Saturday, July 11, 2009

Two Regulators Better Than One? CFTC/SEC Merger Debate Cont'd

More about merging the S.E.C. and C.F.T.C. in a hearing before two Congressional panels about regulatory changes to the derivatives market. When the Obama administration chose the new chair of the S.E.C., there was speculation that, because she was previously head of the C.F.T.C., she would push to combine the two. Last month, the White House announced its plan to overhaul the nation’s financial regulatory regime, there was no mention of such a move;some lawmakers just can’t seem to let the topic go.

“We should merge the S.E.C. and the Commodities Futures Trading Commission,” Walt Minnick, Democrat from Idaho, said before the House Financial Services Committee and the House Agricultural Committee. “Financial derivatives, whether they originate in a commodity, a security, or neither, like weather futures, are functionally identical and must traded, cleared and settled subject to the same rules. Bifurcated responsibility might be made to work temporarily but is a poor long term solution and discourage bold acting when crises arise.” “Just for clarification, the gentleman spent a lot of time looking at this, but Mr. Frank and I, at least the two of us, have come to the conclusion, that we are not going to be merging the S.E.C. and the C.F.T.C.,” Collin Peterson, Democrat from Minnesota who leads the agricultural committee, said right after Minnick’s remarks.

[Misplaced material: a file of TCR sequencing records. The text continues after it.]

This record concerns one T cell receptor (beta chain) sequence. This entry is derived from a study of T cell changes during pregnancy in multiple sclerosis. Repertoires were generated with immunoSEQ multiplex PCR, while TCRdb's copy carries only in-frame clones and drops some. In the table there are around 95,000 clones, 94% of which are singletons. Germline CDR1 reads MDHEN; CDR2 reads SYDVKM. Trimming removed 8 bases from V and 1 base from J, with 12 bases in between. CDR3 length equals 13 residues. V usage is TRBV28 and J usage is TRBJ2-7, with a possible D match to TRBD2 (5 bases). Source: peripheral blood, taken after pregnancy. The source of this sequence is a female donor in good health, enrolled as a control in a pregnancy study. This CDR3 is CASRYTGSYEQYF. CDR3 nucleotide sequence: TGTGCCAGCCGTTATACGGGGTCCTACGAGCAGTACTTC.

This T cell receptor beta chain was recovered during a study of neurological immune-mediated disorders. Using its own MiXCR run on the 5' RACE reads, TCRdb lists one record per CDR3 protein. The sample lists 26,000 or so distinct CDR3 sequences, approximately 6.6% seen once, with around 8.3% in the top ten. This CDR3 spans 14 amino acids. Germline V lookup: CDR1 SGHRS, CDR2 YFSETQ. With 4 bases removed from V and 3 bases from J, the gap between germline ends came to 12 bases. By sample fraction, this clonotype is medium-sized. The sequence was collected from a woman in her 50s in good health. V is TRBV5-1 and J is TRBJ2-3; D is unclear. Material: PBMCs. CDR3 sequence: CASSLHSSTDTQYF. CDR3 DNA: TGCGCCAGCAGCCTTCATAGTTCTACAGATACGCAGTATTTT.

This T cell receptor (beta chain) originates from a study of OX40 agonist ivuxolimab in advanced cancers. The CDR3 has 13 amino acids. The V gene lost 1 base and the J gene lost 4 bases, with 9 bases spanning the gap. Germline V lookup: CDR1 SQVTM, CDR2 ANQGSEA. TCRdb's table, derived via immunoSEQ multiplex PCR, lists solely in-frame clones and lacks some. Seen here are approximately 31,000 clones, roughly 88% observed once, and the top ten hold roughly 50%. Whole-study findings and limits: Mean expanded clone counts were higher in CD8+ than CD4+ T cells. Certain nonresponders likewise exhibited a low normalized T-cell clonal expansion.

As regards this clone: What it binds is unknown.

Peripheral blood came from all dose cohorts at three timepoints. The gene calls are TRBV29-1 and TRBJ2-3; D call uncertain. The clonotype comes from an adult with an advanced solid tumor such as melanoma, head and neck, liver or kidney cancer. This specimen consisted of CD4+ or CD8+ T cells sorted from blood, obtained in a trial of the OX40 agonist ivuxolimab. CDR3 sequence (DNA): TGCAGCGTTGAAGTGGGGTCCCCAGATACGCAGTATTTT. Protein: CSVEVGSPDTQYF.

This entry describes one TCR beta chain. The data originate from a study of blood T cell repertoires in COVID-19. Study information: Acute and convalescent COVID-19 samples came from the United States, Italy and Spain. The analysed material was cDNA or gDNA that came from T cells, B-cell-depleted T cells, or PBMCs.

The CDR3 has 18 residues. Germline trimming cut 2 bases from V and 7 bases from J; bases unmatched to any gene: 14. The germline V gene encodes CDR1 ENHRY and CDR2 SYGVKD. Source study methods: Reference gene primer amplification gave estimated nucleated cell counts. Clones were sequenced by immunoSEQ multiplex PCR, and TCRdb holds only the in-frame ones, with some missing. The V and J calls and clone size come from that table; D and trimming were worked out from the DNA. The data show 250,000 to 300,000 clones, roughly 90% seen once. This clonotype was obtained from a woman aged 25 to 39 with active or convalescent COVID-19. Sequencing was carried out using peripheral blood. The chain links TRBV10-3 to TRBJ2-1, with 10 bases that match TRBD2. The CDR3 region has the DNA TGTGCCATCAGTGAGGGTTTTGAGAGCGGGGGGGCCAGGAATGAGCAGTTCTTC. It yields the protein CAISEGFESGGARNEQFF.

Widely speculated that a turf war between the two committees has kept the two agencies from merging, Barney Frank, head of the financial services committee, disputed that theory. “I want to begin with an apology to our friends in the media,” he said. “There is no fight to cover between these two committees.”He praised colleagues on both committees, however, he acknowledged that the current system less than ideal.

“I will say that if we were starting from scratch, I don’t think we would have the current organizational structure. But we’re not starting from scratch, and I don’t think it is practical to talk about making major changes.” Hearing’s only witness, Treasury Secretary Geithner, seemed to agree with Frank. When asked about his thoughts, he said the administration was more concerned with “bringing statutes and laws into conformity” rather than merging the agencies.
Summary above courtesy NYT Dealbook where you can also see Video of Geithner speaking about Regulating Derivatives.

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